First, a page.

Seven West Media Limited - proposed acquisition of The Sunday Times publication and website from News Limited
Type of assessment
Seven West Media Limited
Certain assets of News Limited
Newspaper and web media
Outcome of assessment
Total review days *
Commenced public review
27th May 2016
15th September 2016
The ACCC's review considered the likely effects of the proposed acquisition on:
- the supply of news and information to readers/consumers in Western Australia
- the supply of Western Australian advertising opportunities in print newspapers
- the acquisition of news content from content providers.
The ACCC did not reach a concluded position on the delineation of the consumer-side market. In particular, the ACCC did not form a final view as to whether print newspapers and online news sites are in the same or separate product markets from a consumer perspective. Instead the ACCC focussed on the degree of constraint the print newspapers and online sites provide on each other for different types of readers.
The ACCC also took into account the two-sided nature of media markets, noting that each of SWM and News supply content to readers and advertising opportunities to advertisers.
Supply of news and information to readers/consumers
The ACCC's review focussed on the effects on WA-related news, given the broader range of options available for national news.
The Sunday Times is published on Sundays, whereas the SWM papers (The West Australian and The Weekend West) are published on weekdays and Saturdays respectively. Despite being published on different days, the information before the ACCC indicated that News and SWM were close competitors, and that some consumers considered SWM's Saturday paper and News' Sunday paper to be substitutes. News and SWM also competed directly through their PerthNow and TheWest websites.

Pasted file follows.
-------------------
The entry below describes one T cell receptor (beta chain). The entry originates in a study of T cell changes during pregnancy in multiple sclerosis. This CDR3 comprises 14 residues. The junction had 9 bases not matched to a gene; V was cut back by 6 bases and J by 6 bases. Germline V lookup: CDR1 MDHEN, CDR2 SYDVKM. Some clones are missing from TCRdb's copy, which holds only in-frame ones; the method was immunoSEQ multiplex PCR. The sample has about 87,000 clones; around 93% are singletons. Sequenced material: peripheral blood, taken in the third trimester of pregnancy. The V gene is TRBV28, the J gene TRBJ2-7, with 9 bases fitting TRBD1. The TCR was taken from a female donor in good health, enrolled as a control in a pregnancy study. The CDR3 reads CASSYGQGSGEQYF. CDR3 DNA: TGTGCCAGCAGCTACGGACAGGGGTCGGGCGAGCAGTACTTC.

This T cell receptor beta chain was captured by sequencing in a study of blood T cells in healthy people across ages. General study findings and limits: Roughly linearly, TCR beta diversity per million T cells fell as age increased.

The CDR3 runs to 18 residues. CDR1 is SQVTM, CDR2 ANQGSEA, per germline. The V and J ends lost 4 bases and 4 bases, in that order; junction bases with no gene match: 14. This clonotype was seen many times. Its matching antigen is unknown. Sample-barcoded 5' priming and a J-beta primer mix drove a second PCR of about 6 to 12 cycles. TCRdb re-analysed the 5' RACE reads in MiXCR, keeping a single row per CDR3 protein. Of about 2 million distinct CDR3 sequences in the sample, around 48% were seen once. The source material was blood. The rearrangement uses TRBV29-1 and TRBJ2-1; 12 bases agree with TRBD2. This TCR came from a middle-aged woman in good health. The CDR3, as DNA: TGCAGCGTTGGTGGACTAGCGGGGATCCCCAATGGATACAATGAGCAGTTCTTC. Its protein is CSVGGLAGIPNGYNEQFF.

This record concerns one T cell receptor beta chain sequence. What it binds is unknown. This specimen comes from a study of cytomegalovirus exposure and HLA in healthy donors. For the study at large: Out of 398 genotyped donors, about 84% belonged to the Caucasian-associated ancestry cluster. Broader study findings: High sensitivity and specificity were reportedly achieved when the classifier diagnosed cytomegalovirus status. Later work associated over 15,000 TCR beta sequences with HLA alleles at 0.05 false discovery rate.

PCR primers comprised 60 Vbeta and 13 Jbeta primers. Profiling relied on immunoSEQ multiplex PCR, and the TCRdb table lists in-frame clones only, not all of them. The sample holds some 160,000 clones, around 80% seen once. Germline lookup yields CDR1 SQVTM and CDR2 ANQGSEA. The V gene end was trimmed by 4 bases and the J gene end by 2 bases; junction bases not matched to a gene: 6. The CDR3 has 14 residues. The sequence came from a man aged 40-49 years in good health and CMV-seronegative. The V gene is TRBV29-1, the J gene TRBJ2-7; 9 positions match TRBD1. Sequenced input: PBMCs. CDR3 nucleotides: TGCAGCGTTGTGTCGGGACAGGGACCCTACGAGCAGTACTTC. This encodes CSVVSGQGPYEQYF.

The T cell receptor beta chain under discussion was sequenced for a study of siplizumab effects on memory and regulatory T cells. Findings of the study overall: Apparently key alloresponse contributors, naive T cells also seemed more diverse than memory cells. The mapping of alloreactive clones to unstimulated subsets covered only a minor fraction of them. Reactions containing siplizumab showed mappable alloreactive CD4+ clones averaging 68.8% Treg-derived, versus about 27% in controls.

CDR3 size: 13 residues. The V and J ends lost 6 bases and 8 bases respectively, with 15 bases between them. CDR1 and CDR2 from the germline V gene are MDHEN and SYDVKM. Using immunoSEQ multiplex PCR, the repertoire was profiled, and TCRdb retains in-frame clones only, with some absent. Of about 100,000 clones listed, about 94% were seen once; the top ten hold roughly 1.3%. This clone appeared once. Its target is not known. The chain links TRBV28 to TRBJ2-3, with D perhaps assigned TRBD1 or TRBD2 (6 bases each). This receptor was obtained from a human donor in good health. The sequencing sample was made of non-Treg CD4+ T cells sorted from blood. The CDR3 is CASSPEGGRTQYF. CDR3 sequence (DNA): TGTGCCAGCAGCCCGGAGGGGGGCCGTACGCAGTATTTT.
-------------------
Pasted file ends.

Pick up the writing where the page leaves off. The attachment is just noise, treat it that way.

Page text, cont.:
The ACCC noted that despite the general decline in print newspaper readership there are still readers who value the print newspaper format and the convenient package of news and information it provides. These consumers in particular would face reduced choice post-acquisition.
However, the ACCC concluded that overall, a sufficient range of news choices would remain available to Western Australians, with competing online options including Fairfax's WAtoday and ABC online, as well as TV and radio news.
The ACCC also considered that, in the face of growing competition from alternative advertising opportunities, the need for SWM to maintain readership levels in order to ensure advertising revenues would constrain SWM and likely limit its ability to increase prices to consumers or decrease quality as a result of the proposed acquisition.
Supply of Western Australian advertising opportunities
The ACCC noted that the importance of print newspaper advertising has declined for many categories of advertisers, who have a range of other advertising choices available to them. There has been a significant reduction in newspaper advertising revenue. However, there are still some categories of advertisers who value the ability to access print readership newspapers, for example because of its older readership profile, the ability to place time-sensitive ads or to target potential purchasers (particularly of higher value items) who are just browsing rather than actively searching for a product.
Nevertheless, even advertisers who were concerned about the proposed acquisition were often able to point to alternate media that they could use for some or all of their advertising if SWM attempted to increase advertising rates post-acquisition.
While no single alternate form of advertising would replace the constraint that News currently imposes on SWM, the ACCC considered that the various advertising alternatives, including online, radio and TV, would collectively impose sufficient constraint on SWM post-acquisition.
In relation to the acquisition of news content from content providers, the ACCC considered that the removal of a single customer was unlikely to adversely affect competition.